Secondly, the gasoline was blended with biodiesel at 5%, 10%, 15%, and 20% by volume, and then tested in a rapid compression expansion machine at a compression ratio of 11 and a temperature range of 700-850 K to observe the auto-ignition delay phenomenon under engine-like conditions. The experimental conditions are focused on improving the auto-ignition characteristic of gasoline direct-injection compression ignition combustion strategies under low load and cold start. These results revealed that a higher biodiesel fraction helps to obtain shorter ignition delay, which reduces the requirement of intake temperature. The blended fuel with 20% biodiesel showed the lowest ambient temperature at the injection timing requirement and was 80 K lower than gasoline. The combustion duration and pressure peak of every blended fuel were similar to each other after increasing the biodiesel fraction.
Thirdly, a comprehensive study was performed and focused on the ignition characteristics of the GB20 in a constant volume chamber under a wide range of experimental conditions simulating engine operating conditions: gas density (5 kg/m3 and 15 kg/m3), ambient temperature (800 K-1200 K), oxygen content (10 % - 21 %), various injection pressures (30 MPa - 130 MPa), and injection durations (400 µs – 3500 µs). As a result, the ignition delay and ignition distance heavily depend on the operating conditions. The increase of ambient temperature, ambient gas density, or oxygen concentration significantly decreases the ignition delay and ignition distance. The injection parameters, including the injection pressure and injection duration, also influence the air-fuel mixing process, thus changing the local ambient temperature and local air-fuel ratio, resulting in increasing/decreasing the ignition delay and ignition distance. Besides, this experimental study provides experimental data for the mapping of ignition delay; it is vitally important to control the internal combustion engines for obtaining high performance with gasoline biodiesel blended fuels. The ignition delay data is also the primary metric for development, calibration, and validation of CFD models for the GCI engine with GB20. The ignition delay measurement from the RCEM is longer than CVCC for the GB20 fuel due to impingement in RCEM, existence of NOx due to pre-combustion in CVCC, and higher flow rate of fuel is cooling down injection location in the RCEM.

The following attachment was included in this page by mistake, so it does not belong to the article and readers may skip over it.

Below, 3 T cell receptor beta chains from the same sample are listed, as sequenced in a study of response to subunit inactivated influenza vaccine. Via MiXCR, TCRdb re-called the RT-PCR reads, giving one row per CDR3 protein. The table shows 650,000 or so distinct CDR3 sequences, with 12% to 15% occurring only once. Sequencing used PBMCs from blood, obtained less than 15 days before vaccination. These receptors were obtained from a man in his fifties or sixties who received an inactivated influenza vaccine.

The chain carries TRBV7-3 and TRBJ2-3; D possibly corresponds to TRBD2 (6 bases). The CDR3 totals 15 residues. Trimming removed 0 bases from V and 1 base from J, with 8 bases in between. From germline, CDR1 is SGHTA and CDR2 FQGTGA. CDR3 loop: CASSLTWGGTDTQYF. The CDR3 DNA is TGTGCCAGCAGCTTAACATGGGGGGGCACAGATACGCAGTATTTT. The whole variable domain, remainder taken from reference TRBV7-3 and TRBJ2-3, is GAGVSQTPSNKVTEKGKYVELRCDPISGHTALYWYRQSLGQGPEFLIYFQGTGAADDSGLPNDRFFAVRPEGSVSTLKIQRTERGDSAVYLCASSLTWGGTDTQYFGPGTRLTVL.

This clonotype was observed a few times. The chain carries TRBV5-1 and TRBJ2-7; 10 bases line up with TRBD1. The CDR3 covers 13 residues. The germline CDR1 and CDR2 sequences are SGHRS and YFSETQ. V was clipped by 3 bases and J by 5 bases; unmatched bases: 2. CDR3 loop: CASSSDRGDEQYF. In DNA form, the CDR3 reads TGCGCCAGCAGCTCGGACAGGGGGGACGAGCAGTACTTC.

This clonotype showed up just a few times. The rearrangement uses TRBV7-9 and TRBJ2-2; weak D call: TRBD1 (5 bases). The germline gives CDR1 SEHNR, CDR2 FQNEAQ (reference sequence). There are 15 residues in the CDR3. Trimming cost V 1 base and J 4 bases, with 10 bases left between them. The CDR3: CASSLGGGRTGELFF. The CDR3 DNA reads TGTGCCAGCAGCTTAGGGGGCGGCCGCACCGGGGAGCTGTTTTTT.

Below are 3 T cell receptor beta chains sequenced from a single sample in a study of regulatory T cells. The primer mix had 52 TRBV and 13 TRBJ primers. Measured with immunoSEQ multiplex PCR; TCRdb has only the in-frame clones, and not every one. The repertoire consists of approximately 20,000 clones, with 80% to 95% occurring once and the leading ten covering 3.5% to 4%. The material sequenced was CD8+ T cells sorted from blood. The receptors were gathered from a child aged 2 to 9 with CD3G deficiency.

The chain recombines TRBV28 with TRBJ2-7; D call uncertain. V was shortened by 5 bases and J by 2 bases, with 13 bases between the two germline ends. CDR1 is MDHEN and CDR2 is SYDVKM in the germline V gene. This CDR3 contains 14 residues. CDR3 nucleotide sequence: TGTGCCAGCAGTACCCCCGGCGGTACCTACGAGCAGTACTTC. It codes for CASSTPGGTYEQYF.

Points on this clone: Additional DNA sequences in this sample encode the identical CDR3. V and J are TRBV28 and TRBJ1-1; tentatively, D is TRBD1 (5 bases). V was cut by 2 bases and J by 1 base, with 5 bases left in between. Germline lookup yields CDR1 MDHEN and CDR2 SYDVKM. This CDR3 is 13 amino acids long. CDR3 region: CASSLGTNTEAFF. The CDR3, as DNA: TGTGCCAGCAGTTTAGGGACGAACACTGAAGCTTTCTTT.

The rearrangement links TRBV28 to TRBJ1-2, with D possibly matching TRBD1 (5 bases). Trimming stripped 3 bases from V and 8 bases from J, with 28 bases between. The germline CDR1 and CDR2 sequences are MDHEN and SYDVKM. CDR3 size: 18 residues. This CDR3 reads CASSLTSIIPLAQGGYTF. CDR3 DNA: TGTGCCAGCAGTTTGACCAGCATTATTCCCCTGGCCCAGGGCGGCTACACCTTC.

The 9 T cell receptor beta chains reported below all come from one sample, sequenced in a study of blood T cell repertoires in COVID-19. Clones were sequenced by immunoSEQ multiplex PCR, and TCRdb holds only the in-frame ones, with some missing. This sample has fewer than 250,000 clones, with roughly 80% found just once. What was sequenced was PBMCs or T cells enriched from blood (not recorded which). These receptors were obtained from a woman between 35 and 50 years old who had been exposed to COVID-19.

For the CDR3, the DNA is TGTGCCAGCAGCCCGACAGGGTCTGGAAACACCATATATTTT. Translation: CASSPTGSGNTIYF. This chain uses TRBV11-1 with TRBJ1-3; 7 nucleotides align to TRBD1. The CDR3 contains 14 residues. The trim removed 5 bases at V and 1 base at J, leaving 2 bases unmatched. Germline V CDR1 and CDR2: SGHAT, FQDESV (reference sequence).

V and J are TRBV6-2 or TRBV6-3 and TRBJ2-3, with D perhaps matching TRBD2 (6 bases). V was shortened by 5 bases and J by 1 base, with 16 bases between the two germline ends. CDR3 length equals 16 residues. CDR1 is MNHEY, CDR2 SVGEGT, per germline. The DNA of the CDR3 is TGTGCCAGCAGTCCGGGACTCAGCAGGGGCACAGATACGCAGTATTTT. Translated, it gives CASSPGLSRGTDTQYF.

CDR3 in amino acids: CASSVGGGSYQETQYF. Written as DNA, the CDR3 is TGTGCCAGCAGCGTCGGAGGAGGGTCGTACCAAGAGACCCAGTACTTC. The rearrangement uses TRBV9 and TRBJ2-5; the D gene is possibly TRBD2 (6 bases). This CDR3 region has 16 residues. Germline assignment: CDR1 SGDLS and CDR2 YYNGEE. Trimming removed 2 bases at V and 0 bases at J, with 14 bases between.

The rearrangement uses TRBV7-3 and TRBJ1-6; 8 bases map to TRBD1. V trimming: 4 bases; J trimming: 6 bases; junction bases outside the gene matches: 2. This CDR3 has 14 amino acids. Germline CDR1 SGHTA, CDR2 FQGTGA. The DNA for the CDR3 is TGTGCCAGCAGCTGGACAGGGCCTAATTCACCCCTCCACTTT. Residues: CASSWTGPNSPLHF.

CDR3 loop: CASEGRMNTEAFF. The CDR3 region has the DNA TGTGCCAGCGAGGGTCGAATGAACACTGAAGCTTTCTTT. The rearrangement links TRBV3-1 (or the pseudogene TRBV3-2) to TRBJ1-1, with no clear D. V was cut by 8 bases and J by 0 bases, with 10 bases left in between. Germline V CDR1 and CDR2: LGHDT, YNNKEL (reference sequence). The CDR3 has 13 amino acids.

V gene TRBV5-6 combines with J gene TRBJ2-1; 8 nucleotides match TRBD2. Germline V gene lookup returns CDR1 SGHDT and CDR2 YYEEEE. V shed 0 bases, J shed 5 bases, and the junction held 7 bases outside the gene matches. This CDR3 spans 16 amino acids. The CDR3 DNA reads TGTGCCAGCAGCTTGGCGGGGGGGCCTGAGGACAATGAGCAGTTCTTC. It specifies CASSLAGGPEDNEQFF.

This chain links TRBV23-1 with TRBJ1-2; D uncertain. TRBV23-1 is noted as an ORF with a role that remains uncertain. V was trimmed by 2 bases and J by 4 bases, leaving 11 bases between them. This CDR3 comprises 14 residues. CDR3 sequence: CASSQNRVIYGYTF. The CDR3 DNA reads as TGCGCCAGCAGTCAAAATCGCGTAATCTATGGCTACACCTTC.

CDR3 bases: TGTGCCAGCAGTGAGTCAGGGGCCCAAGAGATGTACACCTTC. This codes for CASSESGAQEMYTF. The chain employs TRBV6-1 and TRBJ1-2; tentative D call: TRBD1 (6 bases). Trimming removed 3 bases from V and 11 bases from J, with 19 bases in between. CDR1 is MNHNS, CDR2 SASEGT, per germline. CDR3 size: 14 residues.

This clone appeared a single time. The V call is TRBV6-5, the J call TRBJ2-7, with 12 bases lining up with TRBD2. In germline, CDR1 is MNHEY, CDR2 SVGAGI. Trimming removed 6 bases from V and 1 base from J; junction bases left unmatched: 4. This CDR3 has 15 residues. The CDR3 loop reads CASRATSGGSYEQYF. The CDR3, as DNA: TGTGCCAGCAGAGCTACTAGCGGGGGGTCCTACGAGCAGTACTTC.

Finally, the measured auto-ignition delay was compared to a simulated result that is predicted by the CHEMKIN-PRO software to validate the accuracy of the ignition delay for the gasoline-biodiesel blended fuel to better understand the fuel ignition characteristics. These results revealed that a higher biodiesel fraction helps to obtain shorter chemical ignition delay, which reduces the auto-ignition delay, thus the requirement of the lower intake temperature.